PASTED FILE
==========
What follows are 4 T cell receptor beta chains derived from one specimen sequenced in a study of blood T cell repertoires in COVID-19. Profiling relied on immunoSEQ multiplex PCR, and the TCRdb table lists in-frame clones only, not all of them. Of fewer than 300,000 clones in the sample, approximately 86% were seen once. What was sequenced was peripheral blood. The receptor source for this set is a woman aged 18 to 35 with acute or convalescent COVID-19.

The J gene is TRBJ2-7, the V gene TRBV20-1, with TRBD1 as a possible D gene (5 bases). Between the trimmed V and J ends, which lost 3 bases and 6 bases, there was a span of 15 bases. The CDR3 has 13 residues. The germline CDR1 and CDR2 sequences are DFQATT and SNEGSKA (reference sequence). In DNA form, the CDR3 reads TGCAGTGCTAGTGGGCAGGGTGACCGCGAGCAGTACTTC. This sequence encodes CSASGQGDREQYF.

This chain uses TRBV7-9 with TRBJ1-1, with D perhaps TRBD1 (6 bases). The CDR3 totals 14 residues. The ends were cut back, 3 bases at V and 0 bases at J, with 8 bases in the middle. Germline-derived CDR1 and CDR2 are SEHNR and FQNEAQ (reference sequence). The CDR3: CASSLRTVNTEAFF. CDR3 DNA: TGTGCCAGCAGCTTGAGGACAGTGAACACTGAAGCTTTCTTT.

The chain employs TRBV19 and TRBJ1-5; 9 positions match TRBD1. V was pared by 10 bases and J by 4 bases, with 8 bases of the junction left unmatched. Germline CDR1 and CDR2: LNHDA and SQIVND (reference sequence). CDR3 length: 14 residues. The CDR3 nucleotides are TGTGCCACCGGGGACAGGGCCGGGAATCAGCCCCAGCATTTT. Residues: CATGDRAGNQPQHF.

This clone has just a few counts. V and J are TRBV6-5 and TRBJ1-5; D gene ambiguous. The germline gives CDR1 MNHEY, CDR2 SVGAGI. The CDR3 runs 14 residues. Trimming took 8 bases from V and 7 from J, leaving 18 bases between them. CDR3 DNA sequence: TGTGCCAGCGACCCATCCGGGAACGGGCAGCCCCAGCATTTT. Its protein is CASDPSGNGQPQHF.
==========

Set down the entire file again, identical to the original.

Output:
What follows are 4 T cell receptor beta chains derived from one specimen sequenced in a study of blood T cell repertoires in COVID-19. Profiling relied on immunoSEQ multiplex PCR, and the TCRdb table lists in-frame clones only, not all of them. Of fewer than 300,000 clones in the sample, approximately 86% were seen once. What was sequenced was peripheral blood. The receptor source for this set is a woman aged 18 to 35 with acute or convalescent COVID-19.

The J gene is TRBJ2-7, the V gene TRBV20-1, with TRBD1 as a possible D gene (5 bases). Between the trimmed V and J ends, which lost 3 bases and 6 bases, there was a span of 15 bases. The CDR3 has 13 residues. The germline CDR1 and CDR2 sequences are DFQATT and SNEGSKA (reference sequence). In DNA form, the CDR3 reads TGCAGTGCTAGTGGGCAGGGTGACCGCGAGCAGTACTTC. This sequence encodes CSASGQGDREQYF.

This chain uses TRBV7-9 with TRBJ1-1, with D perhaps TRBD1 (6 bases). The CDR3 totals 14 residues. The ends were cut back, 3 bases at V and 0 bases at J, with 8 bases in the middle. Germline-derived CDR1 and CDR2 are SEHNR and FQNEAQ (reference sequence). The CDR3: CASSLRTVNTEAFF. CDR3 DNA: TGTGCCAGCAGCTTGAGGACAGTGAACACTGAAGCTTTCTTT.

The chain employs TRBV19 and TRBJ1-5; 9 positions match TRBD1. V was pared by 10 bases and J by 4 bases, with 8 bases of the junction left unmatched. Germline CDR1 and CDR2: LNHDA and SQIVND (reference sequence). CDR3 length: 14 residues. The CDR3 nucleotides are TGTGCCACCGGGGACAGGGCCGGGAATCAGCCCCAGCATTTT. Residues: CATGDRAGNQPQHF.

This clone has just a few counts. V and J are TRBV6-5 and TRBJ1-5; D gene ambiguous. The germline gives CDR1 MNHEY, CDR2 SVGAGI. The CDR3 runs 14 residues. Trimming took 8 bases from V and 7 from J, leaving 18 bases between them. CDR3 DNA sequence: TGTGCCAGCGACCCATCCGGGAACGGGCAGCCCCAGCATTTT. Its protein is CASDPSGNGQPQHF.